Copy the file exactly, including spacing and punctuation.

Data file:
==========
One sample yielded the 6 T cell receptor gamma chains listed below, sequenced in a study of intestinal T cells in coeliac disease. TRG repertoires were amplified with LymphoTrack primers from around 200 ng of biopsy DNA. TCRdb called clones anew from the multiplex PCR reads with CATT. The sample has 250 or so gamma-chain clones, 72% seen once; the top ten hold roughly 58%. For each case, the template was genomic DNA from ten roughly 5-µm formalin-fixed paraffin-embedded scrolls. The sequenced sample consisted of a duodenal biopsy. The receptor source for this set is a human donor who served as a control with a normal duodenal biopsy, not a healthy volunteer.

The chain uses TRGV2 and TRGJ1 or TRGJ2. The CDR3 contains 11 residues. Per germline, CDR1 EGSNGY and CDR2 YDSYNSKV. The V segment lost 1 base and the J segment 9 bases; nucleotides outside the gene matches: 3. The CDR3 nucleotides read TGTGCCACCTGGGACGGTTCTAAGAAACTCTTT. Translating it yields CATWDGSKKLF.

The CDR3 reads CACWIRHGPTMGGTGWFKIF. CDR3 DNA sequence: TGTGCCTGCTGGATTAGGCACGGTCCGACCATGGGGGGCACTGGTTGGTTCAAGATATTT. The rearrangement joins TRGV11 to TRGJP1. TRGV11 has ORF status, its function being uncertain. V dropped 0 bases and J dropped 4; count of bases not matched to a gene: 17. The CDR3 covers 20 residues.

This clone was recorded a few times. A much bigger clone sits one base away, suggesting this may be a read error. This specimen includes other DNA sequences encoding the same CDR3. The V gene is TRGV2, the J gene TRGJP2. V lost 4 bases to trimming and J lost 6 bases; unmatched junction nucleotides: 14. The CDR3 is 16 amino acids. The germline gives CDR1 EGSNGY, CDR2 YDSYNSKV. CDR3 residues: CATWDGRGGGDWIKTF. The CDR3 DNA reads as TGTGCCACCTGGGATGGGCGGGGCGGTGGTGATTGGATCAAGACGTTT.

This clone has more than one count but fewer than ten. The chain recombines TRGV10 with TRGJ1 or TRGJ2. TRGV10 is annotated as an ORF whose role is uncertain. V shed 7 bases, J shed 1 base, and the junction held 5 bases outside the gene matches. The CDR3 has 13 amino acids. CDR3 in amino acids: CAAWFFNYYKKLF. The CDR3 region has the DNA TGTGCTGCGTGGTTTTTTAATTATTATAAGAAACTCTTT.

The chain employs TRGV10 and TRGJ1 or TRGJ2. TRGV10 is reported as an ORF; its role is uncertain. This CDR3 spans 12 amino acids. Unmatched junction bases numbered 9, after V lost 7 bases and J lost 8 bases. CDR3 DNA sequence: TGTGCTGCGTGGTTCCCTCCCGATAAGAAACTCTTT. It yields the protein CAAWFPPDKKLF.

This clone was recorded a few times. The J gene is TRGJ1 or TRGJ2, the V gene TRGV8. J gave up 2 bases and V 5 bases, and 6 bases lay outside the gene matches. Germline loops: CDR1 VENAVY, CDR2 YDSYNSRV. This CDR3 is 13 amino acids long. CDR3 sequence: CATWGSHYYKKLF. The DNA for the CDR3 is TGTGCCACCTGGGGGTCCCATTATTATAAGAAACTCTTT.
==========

One sample yielded the 6 T cell receptor gamma chains listed below, sequenced in a study of intestinal T cells in coeliac disease. TRG repertoires were amplified with LymphoTrack primers from around 200 ng of biopsy DNA. TCRdb called clones anew from the multiplex PCR reads with CATT. The sample has 250 or so gamma-chain clones, 72% seen once; the top ten hold roughly 58%. For each case, the template was genomic DNA from ten roughly 5-µm formalin-fixed paraffin-embedded scrolls. The sequenced sample consisted of a duodenal biopsy. The receptor source for this set is a human donor who served as a control with a normal duodenal biopsy, not a healthy volunteer.

The chain uses TRGV2 and TRGJ1 or TRGJ2. The CDR3 contains 11 residues. Per germline, CDR1 EGSNGY and CDR2 YDSYNSKV. The V segment lost 1 base and the J segment 9 bases; nucleotides outside the gene matches: 3. The CDR3 nucleotides read TGTGCCACCTGGGACGGTTCTAAGAAACTCTTT. Translating it yields CATWDGSKKLF.

The CDR3 reads CACWIRHGPTMGGTGWFKIF. CDR3 DNA sequence: TGTGCCTGCTGGATTAGGCACGGTCCGACCATGGGGGGCACTGGTTGGTTCAAGATATTT. The rearrangement joins TRGV11 to TRGJP1. TRGV11 has ORF status, its function being uncertain. V dropped 0 bases and J dropped 4; count of bases not matched to a gene: 17. The CDR3 covers 20 residues.

This clone was recorded a few times. A much bigger clone sits one base away, suggesting this may be a read error. This specimen includes other DNA sequences encoding the same CDR3. The V gene is TRGV2, the J gene TRGJP2. V lost 4 bases to trimming and J lost 6 bases; unmatched junction nucleotides: 14. The CDR3 is 16 amino acids. The germline gives CDR1 EGSNGY, CDR2 YDSYNSKV. CDR3 residues: CATWDGRGGGDWIKTF. The CDR3 DNA reads as TGTGCCACCTGGGATGGGCGGGGCGGTGGTGATTGGATCAAGACGTTT.

This clone has more than one count but fewer than ten. The chain recombines TRGV10 with TRGJ1 or TRGJ2. TRGV10 is annotated as an ORF whose role is uncertain. V shed 7 bases, J shed 1 base, and the junction held 5 bases outside the gene matches. The CDR3 has 13 amino acids. CDR3 in amino acids: CAAWFFNYYKKLF. The CDR3 region has the DNA TGTGCTGCGTGGTTTTTTAATTATTATAAGAAACTCTTT.

The chain employs TRGV10 and TRGJ1 or TRGJ2. TRGV10 is reported as an ORF; its role is uncertain. This CDR3 spans 12 amino acids. Unmatched junction bases numbered 9, after V lost 7 bases and J lost 8 bases. CDR3 DNA sequence: TGTGCTGCGTGGTTCCCTCCCGATAAGAAACTCTTT. It yields the protein CAAWFPPDKKLF.

This clone was recorded a few times. The J gene is TRGJ1 or TRGJ2, the V gene TRGV8. J gave up 2 bases and V 5 bases, and 6 bases lay outside the gene matches. Germline loops: CDR1 VENAVY, CDR2 YDSYNSRV. This CDR3 is 13 amino acids long. CDR3 sequence: CATWGSHYYKKLF. The DNA for the CDR3 is TGTGCCACCTGGGGGTCCCATTATTATAAGAAACTCTTT.